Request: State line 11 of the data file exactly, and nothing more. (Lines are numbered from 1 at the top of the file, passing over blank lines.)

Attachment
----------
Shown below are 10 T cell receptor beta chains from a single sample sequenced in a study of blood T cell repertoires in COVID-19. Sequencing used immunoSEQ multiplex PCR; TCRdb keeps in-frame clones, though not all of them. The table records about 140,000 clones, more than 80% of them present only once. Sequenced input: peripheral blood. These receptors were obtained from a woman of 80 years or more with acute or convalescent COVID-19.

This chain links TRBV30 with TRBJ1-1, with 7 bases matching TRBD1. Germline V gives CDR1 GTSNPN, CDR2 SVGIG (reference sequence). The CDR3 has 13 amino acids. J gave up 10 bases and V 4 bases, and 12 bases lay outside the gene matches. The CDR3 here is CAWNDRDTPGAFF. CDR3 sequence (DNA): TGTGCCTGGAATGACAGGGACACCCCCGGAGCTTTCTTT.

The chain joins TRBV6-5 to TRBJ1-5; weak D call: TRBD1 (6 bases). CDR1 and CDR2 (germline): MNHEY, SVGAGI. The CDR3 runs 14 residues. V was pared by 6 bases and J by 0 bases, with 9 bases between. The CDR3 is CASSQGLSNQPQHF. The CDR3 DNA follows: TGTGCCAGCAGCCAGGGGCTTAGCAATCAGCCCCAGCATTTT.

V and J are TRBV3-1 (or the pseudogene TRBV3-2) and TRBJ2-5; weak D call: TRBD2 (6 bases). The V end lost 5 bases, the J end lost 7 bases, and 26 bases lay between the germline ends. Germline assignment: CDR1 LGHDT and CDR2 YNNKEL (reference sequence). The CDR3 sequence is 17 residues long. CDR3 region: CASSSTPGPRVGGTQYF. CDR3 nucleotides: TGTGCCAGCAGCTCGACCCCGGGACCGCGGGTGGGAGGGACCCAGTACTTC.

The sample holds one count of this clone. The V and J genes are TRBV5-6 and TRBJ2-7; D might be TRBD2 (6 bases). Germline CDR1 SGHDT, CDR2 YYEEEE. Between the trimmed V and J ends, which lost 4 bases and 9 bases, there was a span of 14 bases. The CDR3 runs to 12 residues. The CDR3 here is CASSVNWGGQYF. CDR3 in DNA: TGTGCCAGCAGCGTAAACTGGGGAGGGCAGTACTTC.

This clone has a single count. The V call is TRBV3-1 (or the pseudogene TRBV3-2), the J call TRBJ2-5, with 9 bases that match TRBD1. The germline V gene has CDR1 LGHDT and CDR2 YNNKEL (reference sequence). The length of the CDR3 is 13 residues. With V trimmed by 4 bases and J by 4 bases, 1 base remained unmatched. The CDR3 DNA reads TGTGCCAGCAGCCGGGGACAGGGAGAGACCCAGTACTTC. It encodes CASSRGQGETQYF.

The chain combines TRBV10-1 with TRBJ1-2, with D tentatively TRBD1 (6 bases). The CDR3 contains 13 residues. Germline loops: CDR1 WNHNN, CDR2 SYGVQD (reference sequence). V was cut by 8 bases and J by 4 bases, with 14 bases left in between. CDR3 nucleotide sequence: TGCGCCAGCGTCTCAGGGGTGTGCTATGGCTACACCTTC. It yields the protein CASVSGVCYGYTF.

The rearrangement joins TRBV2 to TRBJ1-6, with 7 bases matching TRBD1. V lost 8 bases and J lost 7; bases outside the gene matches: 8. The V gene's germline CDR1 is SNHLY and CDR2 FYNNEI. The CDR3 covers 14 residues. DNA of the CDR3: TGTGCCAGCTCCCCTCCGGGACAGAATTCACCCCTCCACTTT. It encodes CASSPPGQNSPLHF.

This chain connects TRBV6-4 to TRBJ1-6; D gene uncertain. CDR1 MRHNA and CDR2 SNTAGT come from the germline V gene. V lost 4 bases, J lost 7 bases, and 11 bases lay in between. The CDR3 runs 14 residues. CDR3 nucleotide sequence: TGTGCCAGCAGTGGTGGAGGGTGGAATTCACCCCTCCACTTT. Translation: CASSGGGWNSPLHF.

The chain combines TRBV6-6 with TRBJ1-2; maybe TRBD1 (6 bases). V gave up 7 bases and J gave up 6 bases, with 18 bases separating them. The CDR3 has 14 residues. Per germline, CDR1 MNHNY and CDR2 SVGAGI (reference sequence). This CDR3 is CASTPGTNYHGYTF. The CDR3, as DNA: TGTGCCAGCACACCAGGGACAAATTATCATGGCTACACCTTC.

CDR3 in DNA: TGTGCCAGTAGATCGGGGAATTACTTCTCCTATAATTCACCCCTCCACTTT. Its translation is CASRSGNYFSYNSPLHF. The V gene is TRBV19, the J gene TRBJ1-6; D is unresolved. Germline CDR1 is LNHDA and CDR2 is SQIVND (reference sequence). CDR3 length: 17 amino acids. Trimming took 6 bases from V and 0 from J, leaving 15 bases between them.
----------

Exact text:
CDR3 in DNA: TGTGCCAGTAGATCGGGGAATTACTTCTCCTATAATTCACCCCTCCACTTT. Its translation is CASRSGNYFSYNSPLHF. The V gene is TRBV19, the J gene TRBJ1-6; D is unresolved. Germline CDR1 is LNHDA and CDR2 is SQIVND (reference sequence). CDR3 length: 17 amino acids. Trimming took 6 bases from V and 0 from J, leaving 15 bases between them.